A little more sleuthing led me to more articles supposedly written by Dr.Thompson. Here is a website associated with Sarah Thompson, M.D.- firstname.lastname@example.org. I checked and found that this site no longer exists. Then I checked on this site- Fearless Life- listed on the linked article above. Now we're getting somewhere. Here is the story of Dr. Thompson, as shared by her on this site. If you read this account of her life, it doesn't seem to fit with her writings about guns. She is a now a retired physician who tried her hand at Emergency Medicine and then Psychiatry but didn't enjoy either medical practice. In her own words, " I am gentle and patient and am able to Work with people who are new to The Work or who are having difficulty finding their way, as well as those more experienced. I work from a meditative place of deep silence. I know that all the answers you need are already inside you." She admits to having been a citizen lobbyist, activist and founder of several non profit organizations but doesn't mention the Utah Gunowners Alliance.
So, to continue with the sleuthing, I could not find that the Utah Gunowners Alliance exists any more. When "googling" the alliance, I ran across this reference: " Most Gun Owners Disgust Me!" with a subtitle indicating that Dr. Sarah Thompson had "called it quits" at the Utah Gunowners Alliance. I found this quite old article written by Dr. Sarah Thompson. I also found this one which clearly shows that Dr. Thompson was with the Utah Gunowners Alliance. Based on her story about herself and where she finds herself now, and the undocumented statement about gun owners disgusting her, perhaps she has changed her mind about her prior views. It would be interesting if she had since her article was all about the gun rights advocates working to change the minds of people like me.
According to the "astute" psychological analysis provided by Dr. Sarah Thompson, I have some pretty interesting psychological problems. O.K. I confess. I am projecting my feelings of rage and repressed violent and homicidal impulses onto inanimate objects. My defense mechanisms are showing. Should I deny that I am really coming to get the guns of the gun rights extremists or pretend that I am just a "professional victim" and carry on about my God given rights as a victim? Thompson writes: " Anti-gun people who refuse to accept the reality of the proven and very serious dangers of civilian disarmament are using denial to protect themselves from the anxiety of feeling helpless and vulnerable." Surely that is me. Anyone who knows me knows that I feel helpless and vulnerable all the time. What I actually want is " ...to outlaw self-defense and believe(s) innocent people have the obligations to be raped and murdered for the good of society." Yup. That fits. Oh, also I have "gun phobia- an excessive and completely irrational fear of firearms." I'm going to tell my husband to get rid of his hunting guns immediately. I didn't realize it until I read this article but this phobia is "usually caused by the anti-gun conditioning they've been subjected to by the media, politicians, so-called "educators," and others." Wow. And now I am the one subjecting people to this phobia. Oh dear.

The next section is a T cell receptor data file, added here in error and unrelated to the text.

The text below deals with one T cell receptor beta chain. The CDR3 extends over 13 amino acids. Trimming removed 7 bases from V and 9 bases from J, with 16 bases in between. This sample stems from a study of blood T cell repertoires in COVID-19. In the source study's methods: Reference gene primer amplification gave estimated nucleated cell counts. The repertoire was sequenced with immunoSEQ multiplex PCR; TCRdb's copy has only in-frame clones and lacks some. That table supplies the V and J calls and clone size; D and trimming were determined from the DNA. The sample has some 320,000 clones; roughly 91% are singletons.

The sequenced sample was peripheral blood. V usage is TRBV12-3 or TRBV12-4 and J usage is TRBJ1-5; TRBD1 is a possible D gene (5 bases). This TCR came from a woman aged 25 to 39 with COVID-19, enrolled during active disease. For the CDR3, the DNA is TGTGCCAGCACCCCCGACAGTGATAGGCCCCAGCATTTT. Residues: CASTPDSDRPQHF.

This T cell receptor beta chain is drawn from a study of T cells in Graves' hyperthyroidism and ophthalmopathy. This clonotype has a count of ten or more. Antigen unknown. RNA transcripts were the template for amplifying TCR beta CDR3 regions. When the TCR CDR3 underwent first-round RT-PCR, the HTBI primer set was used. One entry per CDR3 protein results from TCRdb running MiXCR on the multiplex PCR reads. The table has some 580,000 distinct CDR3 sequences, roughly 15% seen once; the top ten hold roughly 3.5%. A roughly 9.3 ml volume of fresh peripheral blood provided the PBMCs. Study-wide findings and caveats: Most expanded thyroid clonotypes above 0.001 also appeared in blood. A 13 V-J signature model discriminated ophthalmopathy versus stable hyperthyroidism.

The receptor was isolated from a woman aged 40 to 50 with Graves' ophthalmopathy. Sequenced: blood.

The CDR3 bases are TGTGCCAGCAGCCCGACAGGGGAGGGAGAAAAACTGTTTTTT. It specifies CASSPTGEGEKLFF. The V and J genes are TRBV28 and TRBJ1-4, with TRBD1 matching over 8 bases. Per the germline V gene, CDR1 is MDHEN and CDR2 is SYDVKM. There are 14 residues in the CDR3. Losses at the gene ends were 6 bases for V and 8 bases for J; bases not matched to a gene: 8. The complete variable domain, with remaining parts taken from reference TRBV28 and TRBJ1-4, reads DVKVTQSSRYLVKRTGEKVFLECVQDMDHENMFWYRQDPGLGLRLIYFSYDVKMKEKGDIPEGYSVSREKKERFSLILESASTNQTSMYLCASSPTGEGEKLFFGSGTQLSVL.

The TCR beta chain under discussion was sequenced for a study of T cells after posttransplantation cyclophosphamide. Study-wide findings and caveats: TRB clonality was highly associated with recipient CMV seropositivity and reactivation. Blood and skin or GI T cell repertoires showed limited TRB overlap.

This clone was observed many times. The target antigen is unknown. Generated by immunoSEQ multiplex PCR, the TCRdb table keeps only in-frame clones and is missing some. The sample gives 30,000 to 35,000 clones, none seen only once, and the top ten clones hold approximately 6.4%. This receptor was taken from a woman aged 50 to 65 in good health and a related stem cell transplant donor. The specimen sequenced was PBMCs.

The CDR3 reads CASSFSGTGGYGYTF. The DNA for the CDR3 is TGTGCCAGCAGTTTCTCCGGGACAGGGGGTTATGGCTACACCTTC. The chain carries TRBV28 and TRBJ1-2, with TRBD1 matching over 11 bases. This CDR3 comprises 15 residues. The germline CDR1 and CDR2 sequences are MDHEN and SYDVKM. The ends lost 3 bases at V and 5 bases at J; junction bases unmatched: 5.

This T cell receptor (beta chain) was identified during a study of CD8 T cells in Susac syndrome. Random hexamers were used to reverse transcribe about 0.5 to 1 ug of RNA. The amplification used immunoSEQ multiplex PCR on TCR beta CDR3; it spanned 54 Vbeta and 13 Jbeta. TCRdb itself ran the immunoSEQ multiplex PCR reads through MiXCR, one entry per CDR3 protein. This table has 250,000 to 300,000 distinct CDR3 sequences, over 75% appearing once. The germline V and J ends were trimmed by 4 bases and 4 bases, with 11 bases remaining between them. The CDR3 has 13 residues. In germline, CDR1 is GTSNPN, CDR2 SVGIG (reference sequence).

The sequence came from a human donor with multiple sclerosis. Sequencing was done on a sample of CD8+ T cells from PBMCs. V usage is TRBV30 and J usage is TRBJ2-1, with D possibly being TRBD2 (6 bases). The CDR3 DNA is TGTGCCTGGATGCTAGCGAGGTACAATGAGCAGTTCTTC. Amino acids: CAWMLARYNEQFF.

Further, I learned that this particular problem is common to all "anti-gun" people- rage! "Because they can't handle their own feelings of rage, they are forced to use defense mechanisms in an unhealthy manner." What would that be? Ah- the "largest and most hysterical anti-gun groups include disproportionately large numbers of women, African-Americans and Jews. And virtually all of the organizations that claim to speak for these "oppressed people" are stridently anti-gun." Really? What kind of people are these? I do fall into one of those hysterical and "oppressed" categories-women. I am feeling relieved that my unexplained urges to argue with gun rights extremists can be chalked up to my psychological processes, which, as Thompson assures us, are not really mental illness. Phew! For a while there, I was getting worried.
There is so much to talk about here that I hardly know where to begin or end. The article was possibly written in 1997( though the date was not on the article but I saw something that indicated that year- and yet some of the references were to artlcles printed in 2000), first of all, so much of the information is dated and no longer makes sense given current organizations and realities. Thompson seems to have disappeared from gun rights writings when she walked out of the Utah Gunowners Alliance. Her sources include a lot of gun rights advocates and writings by people with clear biases against gun control such as John Lott, Gary Kleck and others. As a "target" of her writings, I find this article to be arrogant and offensive and quite astounding for its' lack of scientific research or actual medical research. I would call it junk science. But the worst of it comes at the end of the article when Thompson attempts to educate her readers about how to talk to people like me- gun violence prevention advocates, or, excuse me, "advocates for civilian disarmament":